We’ve talked about characters and plot. Now for the final part of this series: details. When trying to make a scene more realistic, directors rely on props and costumes. The right details can totally make a scene. Whenever I get those little sleep masks on an airplane, I can’t help but think about Audrey Hepburn’s sleep mask with the fake eyelashes in the movie Breakfast At Tiffany’s. (I totally want one of those). The sleep mask adds a sense of glamour to the scene, and yet also says something about her lifestyle–she regularly sleeps during the day because she spends all night partying. Hence, the sleep mask.
Here’s a little writing exercise for you: Take a look at the picture above and try and describe it to yourself. Once you’ve described it scene, go back and figure out which details matter and really say something about the character and which ones don’t. For example, Holly Golightly’s nameless cat lounges on her back as she sleeps = important. Holly’s pillowcase is white = not important (though maybe it would be if it were smeared with last night’s makeup). Also pay attention to what sounds they’ve decided are important to include with the scene. I’m too lazy to actually watch the movie again and find this scene, but since this is daytime in NYC, it might be realistic to add cars honking, maybe the cat’s meows as he/she begs for food.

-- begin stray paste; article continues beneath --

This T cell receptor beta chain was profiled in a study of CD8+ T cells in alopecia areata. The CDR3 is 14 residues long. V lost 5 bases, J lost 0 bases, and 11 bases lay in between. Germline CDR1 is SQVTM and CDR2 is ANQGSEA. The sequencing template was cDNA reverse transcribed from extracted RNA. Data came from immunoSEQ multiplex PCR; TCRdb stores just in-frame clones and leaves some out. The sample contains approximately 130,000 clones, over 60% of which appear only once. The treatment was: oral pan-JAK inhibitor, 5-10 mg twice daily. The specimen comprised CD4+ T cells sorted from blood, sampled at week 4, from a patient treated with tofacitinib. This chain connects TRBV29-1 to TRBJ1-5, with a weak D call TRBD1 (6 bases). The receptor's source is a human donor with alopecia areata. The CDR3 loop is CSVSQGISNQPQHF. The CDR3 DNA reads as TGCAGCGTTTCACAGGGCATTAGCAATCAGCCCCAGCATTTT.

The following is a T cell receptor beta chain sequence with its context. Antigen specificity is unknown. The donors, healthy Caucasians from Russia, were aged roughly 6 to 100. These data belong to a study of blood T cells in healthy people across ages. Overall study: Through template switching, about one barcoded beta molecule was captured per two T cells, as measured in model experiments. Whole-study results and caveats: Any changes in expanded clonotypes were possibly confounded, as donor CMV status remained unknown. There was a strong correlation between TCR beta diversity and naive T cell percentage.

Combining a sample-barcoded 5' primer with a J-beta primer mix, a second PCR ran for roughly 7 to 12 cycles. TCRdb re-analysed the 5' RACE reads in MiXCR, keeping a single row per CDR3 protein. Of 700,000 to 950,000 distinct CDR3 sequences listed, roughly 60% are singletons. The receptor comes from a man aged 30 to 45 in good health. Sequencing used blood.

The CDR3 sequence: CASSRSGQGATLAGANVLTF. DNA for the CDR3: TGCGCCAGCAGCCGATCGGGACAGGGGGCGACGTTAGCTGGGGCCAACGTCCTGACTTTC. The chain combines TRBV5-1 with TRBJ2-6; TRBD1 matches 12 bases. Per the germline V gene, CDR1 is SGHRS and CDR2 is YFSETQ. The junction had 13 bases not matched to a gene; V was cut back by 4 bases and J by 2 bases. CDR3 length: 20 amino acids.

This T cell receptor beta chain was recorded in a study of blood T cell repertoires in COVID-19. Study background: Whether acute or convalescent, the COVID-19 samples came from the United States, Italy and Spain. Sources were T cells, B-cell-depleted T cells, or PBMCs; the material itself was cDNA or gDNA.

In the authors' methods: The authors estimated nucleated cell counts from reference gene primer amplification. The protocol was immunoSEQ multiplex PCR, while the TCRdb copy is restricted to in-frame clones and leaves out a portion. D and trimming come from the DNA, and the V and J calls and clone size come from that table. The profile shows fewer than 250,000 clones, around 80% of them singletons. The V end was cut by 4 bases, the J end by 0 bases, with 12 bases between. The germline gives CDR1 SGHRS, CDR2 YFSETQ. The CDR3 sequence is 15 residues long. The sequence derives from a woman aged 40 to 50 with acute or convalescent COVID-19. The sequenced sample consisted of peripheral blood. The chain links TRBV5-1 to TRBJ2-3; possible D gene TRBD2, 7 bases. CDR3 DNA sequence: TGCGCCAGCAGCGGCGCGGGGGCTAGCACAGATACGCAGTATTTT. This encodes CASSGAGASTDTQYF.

One limitation–television is only a visual/auditory medium (though I’m still waiting for smell-o-vision for watching Top Chef). When describing a scene, it’s important to involve your other senses as well. What smells/tastes/feelings (as in sense of touch) would help the scene come further alive? Try brainstorming:
Smells: Holly is probably wearing an expensive perfume, and since she’s been partying also probably reeks of cigarette smoke and alcohol.
Tastes: Holly can probably taste the cigarette smoke, alcohol, and morning breath.
Feelings: Are the sheets rough, cheap sheets? Or has Holly splurged on high thread-count sheets?
Try this writing exercise on your favorite TV show (or, horror of horrors, maybe try this exercise on a real life scene).